What Works in Boston May Not Work in Los Angeles: Understanding Site Differences and Generalizing Effects from One Site to Another
Multi-site interventions are common in numerous fields of research, including education. One example is the Moving to Opportunity (MTO) study, an intervention in which families in public housing were randomized to receive housing vouchers and logistical support to move to low-poverty neighborhoods. This intervention took place in 5 sites across the U.S. and intervention effects varied by site. To date, there has been no quantitative examination of the underlying reasons for these site differences. Our objective is to examine underlying reasons for site differences in the MTO intervention effects on high school dropout among adolescents. Specifically, we wish to test whether differences in effects across sites can be explained by differences in population composition. To do this, we develop and employ a targeted minimum loss-based estimator (TMLE) for the intent-to-treat average treatment effect and complier average treatment effect. We illustrate how a TMLE can incorporate a set of pre-treatment variables and transport formulas to estimate expected effects across sites in the MTO data.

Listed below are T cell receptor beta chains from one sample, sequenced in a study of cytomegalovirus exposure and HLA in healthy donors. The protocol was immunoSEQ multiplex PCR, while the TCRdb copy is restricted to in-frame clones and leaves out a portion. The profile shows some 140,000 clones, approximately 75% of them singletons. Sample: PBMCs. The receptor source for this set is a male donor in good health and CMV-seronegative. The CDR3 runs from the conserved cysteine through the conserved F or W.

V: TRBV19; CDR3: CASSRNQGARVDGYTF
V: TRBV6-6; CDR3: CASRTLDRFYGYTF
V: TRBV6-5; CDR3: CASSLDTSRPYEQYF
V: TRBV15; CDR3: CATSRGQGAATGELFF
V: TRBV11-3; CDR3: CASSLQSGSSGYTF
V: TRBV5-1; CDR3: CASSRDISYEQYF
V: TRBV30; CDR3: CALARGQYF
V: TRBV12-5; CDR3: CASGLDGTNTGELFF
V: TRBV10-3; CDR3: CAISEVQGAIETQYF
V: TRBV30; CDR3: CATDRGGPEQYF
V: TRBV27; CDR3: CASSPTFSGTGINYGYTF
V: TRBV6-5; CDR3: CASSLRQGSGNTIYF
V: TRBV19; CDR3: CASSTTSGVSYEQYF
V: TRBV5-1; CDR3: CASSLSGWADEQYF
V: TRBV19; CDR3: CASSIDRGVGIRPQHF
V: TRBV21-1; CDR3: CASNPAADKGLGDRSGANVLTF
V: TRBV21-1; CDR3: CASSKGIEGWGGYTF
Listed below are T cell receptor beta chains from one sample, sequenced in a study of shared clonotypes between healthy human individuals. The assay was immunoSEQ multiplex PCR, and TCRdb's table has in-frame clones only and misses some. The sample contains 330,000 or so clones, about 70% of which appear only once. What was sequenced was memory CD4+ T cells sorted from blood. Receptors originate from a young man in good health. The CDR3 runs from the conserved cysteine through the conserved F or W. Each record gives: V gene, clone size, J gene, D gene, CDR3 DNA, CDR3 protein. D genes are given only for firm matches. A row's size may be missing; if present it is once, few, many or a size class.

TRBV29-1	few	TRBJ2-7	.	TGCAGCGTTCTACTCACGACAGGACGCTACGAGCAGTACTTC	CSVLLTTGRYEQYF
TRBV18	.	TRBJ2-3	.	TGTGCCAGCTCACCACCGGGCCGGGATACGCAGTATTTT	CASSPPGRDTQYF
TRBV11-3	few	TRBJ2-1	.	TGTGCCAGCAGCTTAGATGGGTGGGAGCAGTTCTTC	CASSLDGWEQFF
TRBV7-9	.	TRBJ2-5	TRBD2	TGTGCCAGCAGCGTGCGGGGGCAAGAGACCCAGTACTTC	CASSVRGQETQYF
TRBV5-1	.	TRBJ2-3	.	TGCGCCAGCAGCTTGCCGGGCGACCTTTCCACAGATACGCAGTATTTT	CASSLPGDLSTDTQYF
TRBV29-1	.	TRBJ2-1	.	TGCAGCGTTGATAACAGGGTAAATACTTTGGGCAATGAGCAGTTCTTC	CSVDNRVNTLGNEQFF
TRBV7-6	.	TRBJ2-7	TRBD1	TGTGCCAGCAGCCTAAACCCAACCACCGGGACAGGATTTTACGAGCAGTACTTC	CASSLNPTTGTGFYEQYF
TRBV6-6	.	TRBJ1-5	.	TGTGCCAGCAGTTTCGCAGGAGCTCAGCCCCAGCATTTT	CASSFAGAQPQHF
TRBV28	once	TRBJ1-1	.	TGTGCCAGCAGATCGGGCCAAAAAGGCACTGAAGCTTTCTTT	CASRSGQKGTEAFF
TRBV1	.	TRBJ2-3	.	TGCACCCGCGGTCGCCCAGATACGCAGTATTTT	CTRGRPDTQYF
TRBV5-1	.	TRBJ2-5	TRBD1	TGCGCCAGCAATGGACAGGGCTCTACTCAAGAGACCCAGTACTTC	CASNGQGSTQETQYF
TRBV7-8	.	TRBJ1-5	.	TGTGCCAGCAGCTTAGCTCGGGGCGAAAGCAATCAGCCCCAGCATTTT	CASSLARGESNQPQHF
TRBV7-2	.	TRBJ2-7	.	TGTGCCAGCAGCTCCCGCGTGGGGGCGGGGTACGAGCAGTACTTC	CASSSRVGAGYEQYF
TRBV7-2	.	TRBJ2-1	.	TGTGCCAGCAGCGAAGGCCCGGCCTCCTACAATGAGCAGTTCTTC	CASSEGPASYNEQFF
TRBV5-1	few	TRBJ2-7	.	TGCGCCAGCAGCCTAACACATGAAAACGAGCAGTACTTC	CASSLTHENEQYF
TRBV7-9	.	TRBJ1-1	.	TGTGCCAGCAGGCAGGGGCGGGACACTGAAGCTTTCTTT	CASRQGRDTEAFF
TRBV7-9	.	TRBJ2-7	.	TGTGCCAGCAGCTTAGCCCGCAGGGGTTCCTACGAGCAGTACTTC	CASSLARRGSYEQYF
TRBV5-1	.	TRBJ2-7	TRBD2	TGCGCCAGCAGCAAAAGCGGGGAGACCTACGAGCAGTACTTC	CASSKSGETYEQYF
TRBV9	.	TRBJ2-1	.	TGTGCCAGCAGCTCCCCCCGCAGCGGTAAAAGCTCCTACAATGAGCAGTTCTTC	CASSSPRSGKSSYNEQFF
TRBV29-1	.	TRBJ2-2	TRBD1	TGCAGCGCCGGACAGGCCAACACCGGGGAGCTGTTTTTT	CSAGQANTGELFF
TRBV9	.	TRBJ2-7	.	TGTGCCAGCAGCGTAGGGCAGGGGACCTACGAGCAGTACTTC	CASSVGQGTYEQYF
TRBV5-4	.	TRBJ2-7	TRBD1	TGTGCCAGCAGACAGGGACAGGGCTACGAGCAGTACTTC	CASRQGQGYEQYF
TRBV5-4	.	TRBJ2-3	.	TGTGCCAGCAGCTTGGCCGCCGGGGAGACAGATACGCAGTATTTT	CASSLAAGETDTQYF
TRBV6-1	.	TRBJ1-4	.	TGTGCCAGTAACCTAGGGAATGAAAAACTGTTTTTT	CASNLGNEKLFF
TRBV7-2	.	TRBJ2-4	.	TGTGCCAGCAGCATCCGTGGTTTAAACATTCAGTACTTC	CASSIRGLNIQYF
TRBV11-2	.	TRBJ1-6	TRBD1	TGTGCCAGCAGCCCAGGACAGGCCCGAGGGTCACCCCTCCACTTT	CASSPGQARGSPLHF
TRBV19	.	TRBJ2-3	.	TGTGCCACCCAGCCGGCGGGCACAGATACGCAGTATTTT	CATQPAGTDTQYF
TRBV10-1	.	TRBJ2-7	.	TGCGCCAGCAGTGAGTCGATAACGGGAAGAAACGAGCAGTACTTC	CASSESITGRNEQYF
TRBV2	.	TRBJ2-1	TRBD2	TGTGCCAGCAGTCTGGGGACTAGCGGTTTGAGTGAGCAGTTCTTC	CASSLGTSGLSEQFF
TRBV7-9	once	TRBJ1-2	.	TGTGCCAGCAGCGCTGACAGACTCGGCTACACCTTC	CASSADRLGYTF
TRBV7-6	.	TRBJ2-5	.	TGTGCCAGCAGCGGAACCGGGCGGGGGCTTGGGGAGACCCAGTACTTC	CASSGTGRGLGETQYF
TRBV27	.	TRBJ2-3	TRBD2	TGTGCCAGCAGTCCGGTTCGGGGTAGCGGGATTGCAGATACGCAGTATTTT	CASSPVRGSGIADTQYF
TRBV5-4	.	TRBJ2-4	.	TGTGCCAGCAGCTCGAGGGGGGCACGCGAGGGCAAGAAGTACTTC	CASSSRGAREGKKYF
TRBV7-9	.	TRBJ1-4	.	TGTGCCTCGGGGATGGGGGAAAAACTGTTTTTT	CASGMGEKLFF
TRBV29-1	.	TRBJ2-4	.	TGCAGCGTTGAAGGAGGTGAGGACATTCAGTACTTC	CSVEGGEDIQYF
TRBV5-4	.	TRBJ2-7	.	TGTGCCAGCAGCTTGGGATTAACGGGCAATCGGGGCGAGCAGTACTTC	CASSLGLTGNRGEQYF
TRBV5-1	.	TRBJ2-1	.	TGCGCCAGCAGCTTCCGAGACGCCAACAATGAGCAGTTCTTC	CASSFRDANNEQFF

Kara Rudolph is a Robert Wood Johnson Foundation Health and Society Scholar at UC Berkeley and UC San Francisco. She graduated with a PhD in Epidemiology and MHS in Biostatistics from Johns Hopkins School of Public Health in 2014. Her research interests are in applying causal inference methods to studying social and contextual influences on mental health and substance use in disadvantaged, urban areas of the United States.